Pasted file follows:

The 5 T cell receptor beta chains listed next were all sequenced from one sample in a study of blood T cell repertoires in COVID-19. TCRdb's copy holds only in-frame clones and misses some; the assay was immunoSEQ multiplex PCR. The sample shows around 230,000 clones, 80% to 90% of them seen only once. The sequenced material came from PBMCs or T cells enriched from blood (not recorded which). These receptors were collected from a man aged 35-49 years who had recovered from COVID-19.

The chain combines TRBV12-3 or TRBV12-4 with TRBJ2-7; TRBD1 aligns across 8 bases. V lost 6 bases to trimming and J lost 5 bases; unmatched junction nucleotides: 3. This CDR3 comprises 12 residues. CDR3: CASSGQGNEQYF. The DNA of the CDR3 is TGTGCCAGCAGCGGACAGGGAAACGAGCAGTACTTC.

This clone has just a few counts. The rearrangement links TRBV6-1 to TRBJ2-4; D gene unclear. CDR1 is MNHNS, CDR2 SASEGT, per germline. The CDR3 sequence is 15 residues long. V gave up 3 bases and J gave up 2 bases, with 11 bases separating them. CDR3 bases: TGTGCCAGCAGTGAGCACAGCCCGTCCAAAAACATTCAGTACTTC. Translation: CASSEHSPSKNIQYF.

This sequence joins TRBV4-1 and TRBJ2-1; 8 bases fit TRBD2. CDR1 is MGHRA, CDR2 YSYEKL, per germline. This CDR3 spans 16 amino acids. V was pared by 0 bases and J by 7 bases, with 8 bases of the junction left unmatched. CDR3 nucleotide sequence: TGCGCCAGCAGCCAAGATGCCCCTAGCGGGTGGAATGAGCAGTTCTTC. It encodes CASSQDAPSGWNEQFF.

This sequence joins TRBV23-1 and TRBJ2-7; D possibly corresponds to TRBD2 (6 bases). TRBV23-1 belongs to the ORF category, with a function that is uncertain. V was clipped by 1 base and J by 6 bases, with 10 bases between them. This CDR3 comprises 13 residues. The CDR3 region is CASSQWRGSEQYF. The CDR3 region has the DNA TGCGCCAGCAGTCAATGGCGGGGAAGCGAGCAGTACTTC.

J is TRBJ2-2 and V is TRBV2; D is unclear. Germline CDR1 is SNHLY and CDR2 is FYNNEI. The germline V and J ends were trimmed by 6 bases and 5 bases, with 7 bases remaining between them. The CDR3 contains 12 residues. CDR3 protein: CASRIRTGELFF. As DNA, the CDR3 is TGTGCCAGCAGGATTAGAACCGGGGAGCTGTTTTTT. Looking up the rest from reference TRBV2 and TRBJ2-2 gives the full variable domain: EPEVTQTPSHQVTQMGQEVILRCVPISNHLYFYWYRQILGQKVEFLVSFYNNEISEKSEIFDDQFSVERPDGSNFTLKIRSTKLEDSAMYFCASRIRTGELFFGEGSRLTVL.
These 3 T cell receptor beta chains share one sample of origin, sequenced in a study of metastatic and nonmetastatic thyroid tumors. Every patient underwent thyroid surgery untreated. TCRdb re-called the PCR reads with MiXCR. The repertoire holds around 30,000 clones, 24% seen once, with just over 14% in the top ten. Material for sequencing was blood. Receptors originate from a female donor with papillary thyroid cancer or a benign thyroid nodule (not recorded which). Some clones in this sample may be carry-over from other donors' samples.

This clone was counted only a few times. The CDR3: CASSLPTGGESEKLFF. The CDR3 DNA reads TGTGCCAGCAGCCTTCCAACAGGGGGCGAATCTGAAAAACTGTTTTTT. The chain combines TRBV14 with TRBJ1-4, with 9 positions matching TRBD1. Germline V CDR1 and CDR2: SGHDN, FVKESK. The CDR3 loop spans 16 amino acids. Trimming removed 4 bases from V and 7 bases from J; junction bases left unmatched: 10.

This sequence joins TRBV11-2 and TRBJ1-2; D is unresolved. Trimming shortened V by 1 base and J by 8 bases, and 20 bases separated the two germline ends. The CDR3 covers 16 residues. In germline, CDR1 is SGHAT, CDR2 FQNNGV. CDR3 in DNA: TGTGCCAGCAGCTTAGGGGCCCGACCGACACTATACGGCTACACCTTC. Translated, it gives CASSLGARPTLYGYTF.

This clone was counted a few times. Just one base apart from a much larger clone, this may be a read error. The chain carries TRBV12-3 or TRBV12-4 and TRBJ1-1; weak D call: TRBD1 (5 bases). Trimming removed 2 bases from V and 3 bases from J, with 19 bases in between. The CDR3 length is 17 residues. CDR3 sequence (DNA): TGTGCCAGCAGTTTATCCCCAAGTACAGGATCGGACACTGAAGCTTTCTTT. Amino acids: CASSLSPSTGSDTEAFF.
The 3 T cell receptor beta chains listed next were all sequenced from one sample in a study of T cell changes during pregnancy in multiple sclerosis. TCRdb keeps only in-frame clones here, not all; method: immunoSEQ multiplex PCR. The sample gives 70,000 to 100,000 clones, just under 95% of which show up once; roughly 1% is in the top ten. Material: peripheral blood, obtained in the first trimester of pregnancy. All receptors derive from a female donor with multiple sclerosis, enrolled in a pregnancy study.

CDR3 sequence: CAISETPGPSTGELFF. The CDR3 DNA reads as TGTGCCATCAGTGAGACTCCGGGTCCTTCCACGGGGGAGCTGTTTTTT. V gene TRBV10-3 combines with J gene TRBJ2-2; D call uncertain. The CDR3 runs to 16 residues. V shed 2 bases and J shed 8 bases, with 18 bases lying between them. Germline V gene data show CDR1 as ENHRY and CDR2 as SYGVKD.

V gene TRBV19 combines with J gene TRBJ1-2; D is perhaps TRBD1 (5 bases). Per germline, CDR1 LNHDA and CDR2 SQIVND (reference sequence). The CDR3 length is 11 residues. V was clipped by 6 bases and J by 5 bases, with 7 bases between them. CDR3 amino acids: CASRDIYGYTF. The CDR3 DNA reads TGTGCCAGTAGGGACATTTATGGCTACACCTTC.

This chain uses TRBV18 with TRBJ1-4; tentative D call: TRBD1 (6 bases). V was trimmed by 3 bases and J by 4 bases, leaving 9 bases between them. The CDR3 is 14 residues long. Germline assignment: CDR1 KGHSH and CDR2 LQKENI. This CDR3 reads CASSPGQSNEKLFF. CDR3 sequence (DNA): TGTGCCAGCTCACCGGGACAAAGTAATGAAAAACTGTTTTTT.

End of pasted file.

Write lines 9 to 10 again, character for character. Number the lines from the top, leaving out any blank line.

This sequence joins TRBV11-2 and TRBJ1-2; D is unresolved. Trimming shortened V by 1 base and J by 8 bases, and 20 bases separated the two germline ends. The CDR3 covers 16 residues. In germline, CDR1 is SGHAT, CDR2 FQNNGV. CDR3 in DNA: TGTGCCAGCAGCTTAGGGGCCCGACCGACACTATACGGCTACACCTTC. Translated, it gives CASSLGARPTLYGYTF.

This clone was counted a few times. Just one base apart from a much larger clone, this may be a read error. The chain carries TRBV12-3 or TRBV12-4 and TRBJ1-1; weak D call: TRBD1 (5 bases). Trimming removed 2 bases from V and 3 bases from J, with 19 bases in between. The CDR3 length is 17 residues. CDR3 sequence (DNA): TGTGCCAGCAGTTTATCCCCAAGTACAGGATCGGACACTGAAGCTTTCTTT. Amino acids: CASSLSPSTGSDTEAFF.